Chipotle peppers in adobo (Recipe: vegetarian Cuban canapes)
So, there I was, early this morning, driving along Bald Hill Road in Warwick, Rhode Island, which although called Route 2 is second to none in the trashiest-mall-lined-highway competition.
I was searching for a Dunkin' Donuts drive-through, so I wouldn't have to give up caffeine while I gave up an hour of my life waiting for the car to get its oil changed. At the intersection where I thought I'd find my iced coffee fix, however, I found something totally unexpected: a brand new Chipotle Mexican Grill.
First thought -- who moved my coffee???
Second thought -- will people around here know how to pronounce the name of that restaurant? No problem in California, where this chain of healthy-fast-food (although owned by McDonald's) restaurants began. But here in the Northeast, if I had a nickel for every time I've heard someone ask for chih-POLE-tees, I'd be able to afford a lifetime supply of chipotle peppers in adobo. Hmmm, maybe they should call the restaurant Adobo Mexican Grill.
Chipotles (chi-POTE-lays) originated in the area of Mexico north of what is now Mexico City. Also called chile ahumado, a chipotle is a smoked jalapeño pepper. It's believed that the Aztecs smoked jalapeños to preserve them, because the peppers' thick skin inhibited the natural drying process.
Adobo, a sauce made of vinegar, tomatoes and garlic, further preserves the chipotles. The smoky, husky, tangy flavor of chipotles in adobo, or the adobo sauce on its own, make a fine enhancement for chili and stew. And the adobo is also a great kick-me-up for mayonnaise or marinade.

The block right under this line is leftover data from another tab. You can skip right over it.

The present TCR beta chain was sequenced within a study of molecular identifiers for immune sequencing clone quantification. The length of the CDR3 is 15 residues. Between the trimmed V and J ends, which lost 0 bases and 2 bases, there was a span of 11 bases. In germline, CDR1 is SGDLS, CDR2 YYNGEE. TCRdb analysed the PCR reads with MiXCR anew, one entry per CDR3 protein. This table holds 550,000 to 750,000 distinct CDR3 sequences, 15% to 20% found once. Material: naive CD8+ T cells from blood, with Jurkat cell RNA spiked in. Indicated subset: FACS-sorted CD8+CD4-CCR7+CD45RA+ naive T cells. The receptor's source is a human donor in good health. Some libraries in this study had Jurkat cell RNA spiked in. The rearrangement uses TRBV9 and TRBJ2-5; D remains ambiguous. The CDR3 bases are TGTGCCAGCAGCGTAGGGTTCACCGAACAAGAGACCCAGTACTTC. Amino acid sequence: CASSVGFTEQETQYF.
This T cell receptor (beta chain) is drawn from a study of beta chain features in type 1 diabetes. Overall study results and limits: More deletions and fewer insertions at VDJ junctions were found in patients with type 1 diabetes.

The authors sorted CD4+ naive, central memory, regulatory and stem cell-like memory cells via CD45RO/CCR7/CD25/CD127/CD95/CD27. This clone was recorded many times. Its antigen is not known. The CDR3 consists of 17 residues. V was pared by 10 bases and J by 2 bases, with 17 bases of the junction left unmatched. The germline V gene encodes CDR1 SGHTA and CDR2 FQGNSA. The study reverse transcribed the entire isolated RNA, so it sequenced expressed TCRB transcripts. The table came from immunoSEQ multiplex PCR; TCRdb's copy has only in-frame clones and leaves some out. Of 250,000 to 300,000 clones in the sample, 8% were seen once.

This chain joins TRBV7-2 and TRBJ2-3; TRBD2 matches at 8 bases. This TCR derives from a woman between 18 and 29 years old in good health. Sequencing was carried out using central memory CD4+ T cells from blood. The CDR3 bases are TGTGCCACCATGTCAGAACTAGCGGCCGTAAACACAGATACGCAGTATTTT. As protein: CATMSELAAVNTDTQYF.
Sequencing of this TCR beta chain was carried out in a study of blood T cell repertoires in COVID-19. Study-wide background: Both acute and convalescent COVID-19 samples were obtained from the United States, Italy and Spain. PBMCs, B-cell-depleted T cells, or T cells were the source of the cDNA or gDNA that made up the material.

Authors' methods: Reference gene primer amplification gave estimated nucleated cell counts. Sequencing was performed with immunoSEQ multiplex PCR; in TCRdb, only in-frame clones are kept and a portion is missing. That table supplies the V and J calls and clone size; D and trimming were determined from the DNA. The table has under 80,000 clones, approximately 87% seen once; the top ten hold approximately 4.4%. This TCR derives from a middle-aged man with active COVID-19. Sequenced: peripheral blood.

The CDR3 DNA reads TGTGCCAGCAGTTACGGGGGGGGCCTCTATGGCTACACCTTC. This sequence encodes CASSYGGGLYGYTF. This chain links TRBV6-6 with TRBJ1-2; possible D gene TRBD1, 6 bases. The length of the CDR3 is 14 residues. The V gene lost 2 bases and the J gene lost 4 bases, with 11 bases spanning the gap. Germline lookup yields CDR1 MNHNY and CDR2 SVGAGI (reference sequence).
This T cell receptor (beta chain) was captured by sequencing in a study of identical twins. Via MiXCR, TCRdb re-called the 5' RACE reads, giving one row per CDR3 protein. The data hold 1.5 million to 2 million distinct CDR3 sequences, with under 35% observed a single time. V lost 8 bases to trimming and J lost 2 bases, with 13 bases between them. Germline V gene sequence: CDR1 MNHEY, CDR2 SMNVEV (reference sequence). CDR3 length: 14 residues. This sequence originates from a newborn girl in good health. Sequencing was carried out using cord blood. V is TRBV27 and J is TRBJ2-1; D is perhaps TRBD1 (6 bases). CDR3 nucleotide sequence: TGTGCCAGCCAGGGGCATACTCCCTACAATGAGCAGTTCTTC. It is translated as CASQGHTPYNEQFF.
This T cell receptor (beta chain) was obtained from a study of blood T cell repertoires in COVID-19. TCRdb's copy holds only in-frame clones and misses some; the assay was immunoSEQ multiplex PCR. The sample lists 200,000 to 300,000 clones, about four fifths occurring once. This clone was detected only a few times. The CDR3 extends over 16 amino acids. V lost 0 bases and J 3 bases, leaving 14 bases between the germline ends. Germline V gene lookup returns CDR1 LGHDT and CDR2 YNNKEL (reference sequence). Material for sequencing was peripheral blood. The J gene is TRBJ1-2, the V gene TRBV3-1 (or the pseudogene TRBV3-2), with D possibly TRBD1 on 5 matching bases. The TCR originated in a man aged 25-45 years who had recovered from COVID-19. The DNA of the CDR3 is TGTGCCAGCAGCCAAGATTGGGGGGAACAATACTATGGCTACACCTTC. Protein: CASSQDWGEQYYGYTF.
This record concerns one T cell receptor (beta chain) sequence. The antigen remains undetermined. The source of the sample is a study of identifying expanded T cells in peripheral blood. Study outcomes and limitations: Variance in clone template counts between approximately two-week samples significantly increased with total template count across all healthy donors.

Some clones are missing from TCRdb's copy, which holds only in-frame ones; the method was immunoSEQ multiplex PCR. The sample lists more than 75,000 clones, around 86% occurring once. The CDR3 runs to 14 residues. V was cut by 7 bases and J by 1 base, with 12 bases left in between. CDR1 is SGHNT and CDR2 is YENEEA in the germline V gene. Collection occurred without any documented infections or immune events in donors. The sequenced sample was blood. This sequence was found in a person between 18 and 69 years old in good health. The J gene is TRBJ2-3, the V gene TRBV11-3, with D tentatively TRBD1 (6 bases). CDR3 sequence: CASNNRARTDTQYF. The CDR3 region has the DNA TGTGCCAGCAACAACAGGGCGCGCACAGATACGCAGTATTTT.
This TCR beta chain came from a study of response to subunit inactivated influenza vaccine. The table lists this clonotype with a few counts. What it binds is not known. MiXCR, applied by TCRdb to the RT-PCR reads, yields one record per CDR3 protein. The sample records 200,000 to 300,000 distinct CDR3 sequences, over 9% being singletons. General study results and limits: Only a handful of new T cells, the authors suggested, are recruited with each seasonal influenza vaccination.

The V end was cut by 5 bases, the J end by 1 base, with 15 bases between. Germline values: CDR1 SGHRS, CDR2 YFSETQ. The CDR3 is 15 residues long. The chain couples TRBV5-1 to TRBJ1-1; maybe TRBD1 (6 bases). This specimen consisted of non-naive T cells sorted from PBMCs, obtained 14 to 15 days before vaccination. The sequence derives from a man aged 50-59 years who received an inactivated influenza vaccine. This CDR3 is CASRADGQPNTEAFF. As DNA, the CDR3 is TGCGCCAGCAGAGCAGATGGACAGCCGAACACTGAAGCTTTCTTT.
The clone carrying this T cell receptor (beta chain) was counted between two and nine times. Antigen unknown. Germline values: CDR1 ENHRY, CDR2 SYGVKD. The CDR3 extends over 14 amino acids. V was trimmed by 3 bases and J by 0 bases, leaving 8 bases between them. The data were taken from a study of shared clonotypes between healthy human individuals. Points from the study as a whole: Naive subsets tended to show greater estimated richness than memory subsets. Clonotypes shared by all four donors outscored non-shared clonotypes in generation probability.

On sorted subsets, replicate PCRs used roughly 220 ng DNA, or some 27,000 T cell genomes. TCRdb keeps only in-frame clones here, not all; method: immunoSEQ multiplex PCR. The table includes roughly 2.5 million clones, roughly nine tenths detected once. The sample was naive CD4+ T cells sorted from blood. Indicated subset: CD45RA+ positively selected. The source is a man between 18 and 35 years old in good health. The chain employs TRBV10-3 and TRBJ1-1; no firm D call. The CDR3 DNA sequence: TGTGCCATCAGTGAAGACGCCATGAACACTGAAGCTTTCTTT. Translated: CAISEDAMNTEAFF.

Vegetarian Cuban canapes
This fabulous appetizer, from Boston chef Julia Shanks, is a perennial favorite in my cooking classes. It's easy and unusual. Serves 8.
1 cup mayonnaise
2 chipotle peppers in adobo, chopped, + 1 tsp adobo sauce
2 red onions, diced
1/2 cup cilantro, chopped
2 tsp canola oil
4 cloves garlic, chopped
2 summer squash or zucchini, diced
2 carrots, diced
2 dill pickles, diced
1/2 lb Emmenthal cheese (or gruyere or Swiss), sliced
Preheat oven to 350°F. In a large bowl, combine mayo, chipotles, half of red onion, and cilantro. Set aside. Heat a large frying pan over high heat. Add oil, with the remaining onion and garlic. Cook 2 minutes. Add carrots and squash, cook 2-5 minutes, or until carrots are tender. You may need to add a bit more oil or water to keep vegetables from scorching. Meanwhile, slice bread and toast in oven. When veggies are cooked, remove from heat and stir in the pickles. To assemble: spread a spoonful of the mayo on each piece of toast. Top with veggie mixture, cover each piece of bread with a slice of cheese, and place on a sheet pan. Bake until cheese melts, about 4 minutes.